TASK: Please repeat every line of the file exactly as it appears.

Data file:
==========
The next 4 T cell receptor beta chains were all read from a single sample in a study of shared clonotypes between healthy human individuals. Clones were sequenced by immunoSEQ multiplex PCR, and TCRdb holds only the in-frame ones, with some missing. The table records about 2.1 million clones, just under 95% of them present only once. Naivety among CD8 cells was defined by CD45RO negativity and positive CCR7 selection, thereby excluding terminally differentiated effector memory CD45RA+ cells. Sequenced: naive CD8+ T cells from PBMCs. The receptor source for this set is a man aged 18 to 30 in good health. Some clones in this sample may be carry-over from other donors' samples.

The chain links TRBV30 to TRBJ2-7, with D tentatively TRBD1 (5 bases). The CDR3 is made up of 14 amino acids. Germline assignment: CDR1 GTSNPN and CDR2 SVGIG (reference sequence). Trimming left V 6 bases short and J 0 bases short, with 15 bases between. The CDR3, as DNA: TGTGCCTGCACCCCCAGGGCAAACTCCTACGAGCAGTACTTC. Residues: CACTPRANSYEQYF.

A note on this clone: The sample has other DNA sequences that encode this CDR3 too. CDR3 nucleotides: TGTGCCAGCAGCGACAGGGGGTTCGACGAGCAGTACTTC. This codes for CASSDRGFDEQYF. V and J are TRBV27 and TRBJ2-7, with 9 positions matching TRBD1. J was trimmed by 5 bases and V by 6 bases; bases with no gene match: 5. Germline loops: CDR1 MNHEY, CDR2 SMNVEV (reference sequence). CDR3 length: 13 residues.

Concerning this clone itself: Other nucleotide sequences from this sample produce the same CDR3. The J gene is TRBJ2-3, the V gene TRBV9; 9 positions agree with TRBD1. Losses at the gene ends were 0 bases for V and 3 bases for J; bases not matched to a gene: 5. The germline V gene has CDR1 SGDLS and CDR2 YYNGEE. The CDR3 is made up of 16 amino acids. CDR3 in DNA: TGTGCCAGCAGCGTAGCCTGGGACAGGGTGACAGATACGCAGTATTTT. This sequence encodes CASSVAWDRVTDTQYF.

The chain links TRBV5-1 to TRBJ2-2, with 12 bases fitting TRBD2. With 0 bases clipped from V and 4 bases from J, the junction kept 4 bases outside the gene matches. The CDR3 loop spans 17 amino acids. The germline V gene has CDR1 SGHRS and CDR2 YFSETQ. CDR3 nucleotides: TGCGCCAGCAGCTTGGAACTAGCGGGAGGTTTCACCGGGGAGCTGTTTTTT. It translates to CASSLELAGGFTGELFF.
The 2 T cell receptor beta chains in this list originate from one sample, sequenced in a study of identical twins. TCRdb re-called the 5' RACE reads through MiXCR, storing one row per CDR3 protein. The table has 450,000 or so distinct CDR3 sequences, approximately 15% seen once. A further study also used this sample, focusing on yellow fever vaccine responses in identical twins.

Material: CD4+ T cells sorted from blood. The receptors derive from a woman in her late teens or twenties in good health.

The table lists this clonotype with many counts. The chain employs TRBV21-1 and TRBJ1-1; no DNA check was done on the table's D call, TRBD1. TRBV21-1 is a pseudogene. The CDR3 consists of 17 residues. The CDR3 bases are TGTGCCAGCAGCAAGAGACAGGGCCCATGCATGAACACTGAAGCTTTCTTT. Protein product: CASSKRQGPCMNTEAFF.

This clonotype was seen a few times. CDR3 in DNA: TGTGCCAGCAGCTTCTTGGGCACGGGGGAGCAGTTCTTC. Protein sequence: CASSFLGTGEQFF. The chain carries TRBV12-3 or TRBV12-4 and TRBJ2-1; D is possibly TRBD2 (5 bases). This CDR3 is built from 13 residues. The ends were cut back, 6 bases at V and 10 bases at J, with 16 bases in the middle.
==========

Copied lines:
The next 4 T cell receptor beta chains were all read from a single sample in a study of shared clonotypes between healthy human individuals. Clones were sequenced by immunoSEQ multiplex PCR, and TCRdb holds only the in-frame ones, with some missing. The table records about 2.1 million clones, just under 95% of them present only once. Naivety among CD8 cells was defined by CD45RO negativity and positive CCR7 selection, thereby excluding terminally differentiated effector memory CD45RA+ cells. Sequenced: naive CD8+ T cells from PBMCs. The receptor source for this set is a man aged 18 to 30 in good health. Some clones in this sample may be carry-over from other donors' samples.

The chain links TRBV30 to TRBJ2-7, with D tentatively TRBD1 (5 bases). The CDR3 is made up of 14 amino acids. Germline assignment: CDR1 GTSNPN and CDR2 SVGIG (reference sequence). Trimming left V 6 bases short and J 0 bases short, with 15 bases between. The CDR3, as DNA: TGTGCCTGCACCCCCAGGGCAAACTCCTACGAGCAGTACTTC. Residues: CACTPRANSYEQYF.

A note on this clone: The sample has other DNA sequences that encode this CDR3 too. CDR3 nucleotides: TGTGCCAGCAGCGACAGGGGGTTCGACGAGCAGTACTTC. This codes for CASSDRGFDEQYF. V and J are TRBV27 and TRBJ2-7, with 9 positions matching TRBD1. J was trimmed by 5 bases and V by 6 bases; bases with no gene match: 5. Germline loops: CDR1 MNHEY, CDR2 SMNVEV (reference sequence). CDR3 length: 13 residues.

Concerning this clone itself: Other nucleotide sequences from this sample produce the same CDR3. The J gene is TRBJ2-3, the V gene TRBV9; 9 positions agree with TRBD1. Losses at the gene ends were 0 bases for V and 3 bases for J; bases not matched to a gene: 5. The germline V gene has CDR1 SGDLS and CDR2 YYNGEE. The CDR3 is made up of 16 amino acids. CDR3 in DNA: TGTGCCAGCAGCGTAGCCTGGGACAGGGTGACAGATACGCAGTATTTT. This sequence encodes CASSVAWDRVTDTQYF.

The chain links TRBV5-1 to TRBJ2-2, with 12 bases fitting TRBD2. With 0 bases clipped from V and 4 bases from J, the junction kept 4 bases outside the gene matches. The CDR3 loop spans 17 amino acids. The germline V gene has CDR1 SGHRS and CDR2 YFSETQ. CDR3 nucleotides: TGCGCCAGCAGCTTGGAACTAGCGGGAGGTTTCACCGGGGAGCTGTTTTTT. It translates to CASSLELAGGFTGELFF.
The 2 T cell receptor beta chains in this list originate from one sample, sequenced in a study of identical twins. TCRdb re-called the 5' RACE reads through MiXCR, storing one row per CDR3 protein. The table has 450,000 or so distinct CDR3 sequences, approximately 15% seen once. A further study also used this sample, focusing on yellow fever vaccine responses in identical twins.

Material: CD4+ T cells sorted from blood. The receptors derive from a woman in her late teens or twenties in good health.

The table lists this clonotype with many counts. The chain employs TRBV21-1 and TRBJ1-1; no DNA check was done on the table's D call, TRBD1. TRBV21-1 is a pseudogene. The CDR3 consists of 17 residues. The CDR3 bases are TGTGCCAGCAGCAAGAGACAGGGCCCATGCATGAACACTGAAGCTTTCTTT. Protein product: CASSKRQGPCMNTEAFF.

This clonotype was seen a few times. CDR3 in DNA: TGTGCCAGCAGCTTCTTGGGCACGGGGGAGCAGTTCTTC. Protein sequence: CASSFLGTGEQFF. The chain carries TRBV12-3 or TRBV12-4 and TRBJ2-1; D is possibly TRBD2 (5 bases). This CDR3 is built from 13 residues. The ends were cut back, 6 bases at V and 10 bases at J, with 16 bases in the middle.